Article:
Article in English | MEDLINE | ID: covidwho-1879391

ABSTRACT

German national surveillance data analysis shows that hospitalisation odds associated with Omicron lineage BA.1 or BA.2 infections are up to 80% lower than with Delta infection, primarily in ≥ 35-year-olds. Hospitalised vaccinated Omicron cases' proportions (2.3% for both lineages) seemed lower than those of the unvaccinated (4.4% for both lineages). Independent of vaccination status, the hospitalisation frequency among cases with Delta seemed nearly threefold higher (8.3%) than with Omicron (3.0% for both lineages), suggesting that Omicron inherently causes less severe disease.


Subject(s)
COVID-19 , SARS-CoV-2 , Germany/epidemiology , Humans , SARS-CoV-2/genetics , Severity of Illness Index
4.
EuropePMC; 2020.
Preprint in English | EuropePMC | ID: ppcovidwho-312777

ABSTRACT

SARS-CoV-2 (severe acute respiratory syndrome coronavirus 2) is a novel virus of the family Coronaviridae. The virus causes the infectious disease COVID-19. The biology of coronaviruses has been studied for many years. However, bioinformatics tools designed explicitly for SARS-CoV-2 have only recently been developed as a rapid reaction to the need for fast detection, understanding, and treatment of COVID-19. To control the ongoing COVID-19 pandemic, it is of utmost importance to get insight into the evolution and pathogenesis of the virus. In this review, we cover bioinformatics workflows and tools for the routine detection of SARS-CoV-2 infection, the reliable analysis of sequencing data, the tracking of the COVID-19 pandemic and evaluation of containment measures, the study of coronavirus evolution, the discovery of potential drug targets and development of therapeutic strategies. For each tool, we briefly describe its use case and how it advances research specifically for SARS-CoV-2. All tools are freely available online, either through web applications or public code repositories.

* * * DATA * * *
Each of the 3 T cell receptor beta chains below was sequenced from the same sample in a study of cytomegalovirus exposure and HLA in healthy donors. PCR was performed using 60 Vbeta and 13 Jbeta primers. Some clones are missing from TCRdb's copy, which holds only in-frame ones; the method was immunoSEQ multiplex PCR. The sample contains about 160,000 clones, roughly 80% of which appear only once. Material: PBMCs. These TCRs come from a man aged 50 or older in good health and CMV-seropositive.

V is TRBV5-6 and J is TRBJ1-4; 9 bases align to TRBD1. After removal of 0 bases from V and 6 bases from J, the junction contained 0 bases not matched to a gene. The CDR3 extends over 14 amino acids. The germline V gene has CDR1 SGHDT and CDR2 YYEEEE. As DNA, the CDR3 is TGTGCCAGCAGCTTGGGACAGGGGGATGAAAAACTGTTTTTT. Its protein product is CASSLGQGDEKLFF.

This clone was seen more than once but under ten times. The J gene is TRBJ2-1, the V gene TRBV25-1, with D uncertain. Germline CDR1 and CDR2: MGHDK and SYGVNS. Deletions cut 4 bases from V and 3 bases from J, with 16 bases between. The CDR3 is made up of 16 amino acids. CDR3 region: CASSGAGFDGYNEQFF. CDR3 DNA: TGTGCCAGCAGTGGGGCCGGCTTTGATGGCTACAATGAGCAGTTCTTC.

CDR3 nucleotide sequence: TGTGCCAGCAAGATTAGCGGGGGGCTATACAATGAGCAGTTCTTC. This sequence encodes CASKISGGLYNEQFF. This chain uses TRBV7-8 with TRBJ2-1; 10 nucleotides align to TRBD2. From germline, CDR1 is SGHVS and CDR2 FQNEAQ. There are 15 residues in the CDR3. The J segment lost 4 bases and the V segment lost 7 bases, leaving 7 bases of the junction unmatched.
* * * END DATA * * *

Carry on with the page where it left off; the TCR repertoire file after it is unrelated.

5.
Brief Bioinform ; 22(2): 642-663, 2021 03 22.
Article in English | MEDLINE | ID: covidwho-1343629

ABSTRACT

SARS-CoV-2 (severe acute respiratory syndrome coronavirus 2) is a novel virus of the family Coronaviridae. The virus causes the infectious disease COVID-19. The biology of coronaviruses has been studied for many years. However, bioinformatics tools designed explicitly for SARS-CoV-2 have only recently been developed as a rapid reaction to the need for fast detection, understanding and treatment of COVID-19. To control the ongoing COVID-19 pandemic, it is of utmost importance to get insight into the evolution and pathogenesis of the virus. In this review, we cover bioinformatics workflows and tools for the routine detection of SARS-CoV-2 infection, the reliable analysis of sequencing data, the tracking of the COVID-19 pandemic and evaluation of containment measures, the study of coronavirus evolution, the discovery of potential drug targets and development of therapeutic strategies. For each tool, we briefly describe its use case and how it advances research specifically for SARS-CoV-2. All tools are free to use and available online, either through web applications or public code repositories. Contact:evbc@unj-jena.de.


Subject(s)
COVID-19/prevention & control , Computational Biology , SARS-CoV-2/isolation & purification , Biomedical Research , COVID-19/epidemiology , COVID-19/virology , Genome, Viral , Humans , Pandemics , SARS-CoV-2/genetics